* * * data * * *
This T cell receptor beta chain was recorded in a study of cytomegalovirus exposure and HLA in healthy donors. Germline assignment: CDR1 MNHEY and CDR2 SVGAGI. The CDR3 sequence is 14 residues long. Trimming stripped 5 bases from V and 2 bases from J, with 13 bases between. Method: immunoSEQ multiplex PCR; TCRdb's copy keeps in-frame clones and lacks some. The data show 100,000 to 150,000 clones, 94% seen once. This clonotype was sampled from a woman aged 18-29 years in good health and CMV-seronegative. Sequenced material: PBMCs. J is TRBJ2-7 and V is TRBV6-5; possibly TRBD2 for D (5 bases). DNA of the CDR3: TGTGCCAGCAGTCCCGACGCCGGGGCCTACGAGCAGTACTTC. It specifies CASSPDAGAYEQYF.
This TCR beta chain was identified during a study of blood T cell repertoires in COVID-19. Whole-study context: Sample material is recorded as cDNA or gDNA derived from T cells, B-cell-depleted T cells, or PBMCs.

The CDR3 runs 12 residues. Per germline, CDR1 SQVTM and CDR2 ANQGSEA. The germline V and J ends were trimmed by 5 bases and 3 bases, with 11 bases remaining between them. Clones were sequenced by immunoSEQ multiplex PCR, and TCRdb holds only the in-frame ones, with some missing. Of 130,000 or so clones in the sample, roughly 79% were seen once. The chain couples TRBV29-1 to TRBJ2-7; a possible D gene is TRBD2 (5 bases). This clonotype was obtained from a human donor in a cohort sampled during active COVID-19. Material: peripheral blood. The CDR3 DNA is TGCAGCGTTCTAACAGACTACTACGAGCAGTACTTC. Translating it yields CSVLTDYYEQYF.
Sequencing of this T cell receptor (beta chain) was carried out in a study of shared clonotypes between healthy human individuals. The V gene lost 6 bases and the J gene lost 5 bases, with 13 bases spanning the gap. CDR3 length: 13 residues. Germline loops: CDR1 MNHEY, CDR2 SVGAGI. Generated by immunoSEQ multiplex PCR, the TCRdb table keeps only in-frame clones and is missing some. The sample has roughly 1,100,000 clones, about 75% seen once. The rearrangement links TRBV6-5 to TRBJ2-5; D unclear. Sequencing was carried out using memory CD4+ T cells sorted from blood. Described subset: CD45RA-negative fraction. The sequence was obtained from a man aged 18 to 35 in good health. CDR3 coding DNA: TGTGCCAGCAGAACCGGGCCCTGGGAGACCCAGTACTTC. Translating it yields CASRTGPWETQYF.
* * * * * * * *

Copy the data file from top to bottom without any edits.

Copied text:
This T cell receptor beta chain was recorded in a study of cytomegalovirus exposure and HLA in healthy donors. Germline assignment: CDR1 MNHEY and CDR2 SVGAGI. The CDR3 sequence is 14 residues long. Trimming stripped 5 bases from V and 2 bases from J, with 13 bases between. Method: immunoSEQ multiplex PCR; TCRdb's copy keeps in-frame clones and lacks some. The data show 100,000 to 150,000 clones, 94% seen once. This clonotype was sampled from a woman aged 18-29 years in good health and CMV-seronegative. Sequenced material: PBMCs. J is TRBJ2-7 and V is TRBV6-5; possibly TRBD2 for D (5 bases). DNA of the CDR3: TGTGCCAGCAGTCCCGACGCCGGGGCCTACGAGCAGTACTTC. It specifies CASSPDAGAYEQYF.
This TCR beta chain was identified during a study of blood T cell repertoires in COVID-19. Whole-study context: Sample material is recorded as cDNA or gDNA derived from T cells, B-cell-depleted T cells, or PBMCs.

The CDR3 runs 12 residues. Per germline, CDR1 SQVTM and CDR2 ANQGSEA. The germline V and J ends were trimmed by 5 bases and 3 bases, with 11 bases remaining between them. Clones were sequenced by immunoSEQ multiplex PCR, and TCRdb holds only the in-frame ones, with some missing. Of 130,000 or so clones in the sample, roughly 79% were seen once. The chain couples TRBV29-1 to TRBJ2-7; a possible D gene is TRBD2 (5 bases). This clonotype was obtained from a human donor in a cohort sampled during active COVID-19. Material: peripheral blood. The CDR3 DNA is TGCAGCGTTCTAACAGACTACTACGAGCAGTACTTC. Translating it yields CSVLTDYYEQYF.
Sequencing of this T cell receptor (beta chain) was carried out in a study of shared clonotypes between healthy human individuals. The V gene lost 6 bases and the J gene lost 5 bases, with 13 bases spanning the gap. CDR3 length: 13 residues. Germline loops: CDR1 MNHEY, CDR2 SVGAGI. Generated by immunoSEQ multiplex PCR, the TCRdb table keeps only in-frame clones and is missing some. The sample has roughly 1,100,000 clones, about 75% seen once. The rearrangement links TRBV6-5 to TRBJ2-5; D unclear. Sequencing was carried out using memory CD4+ T cells sorted from blood. Described subset: CD45RA-negative fraction. The sequence was obtained from a man aged 18 to 35 in good health. CDR3 coding DNA: TGTGCCAGCAGAACCGGGCCCTGGGAGACCCAGTACTTC. Translating it yields CASRTGPWETQYF.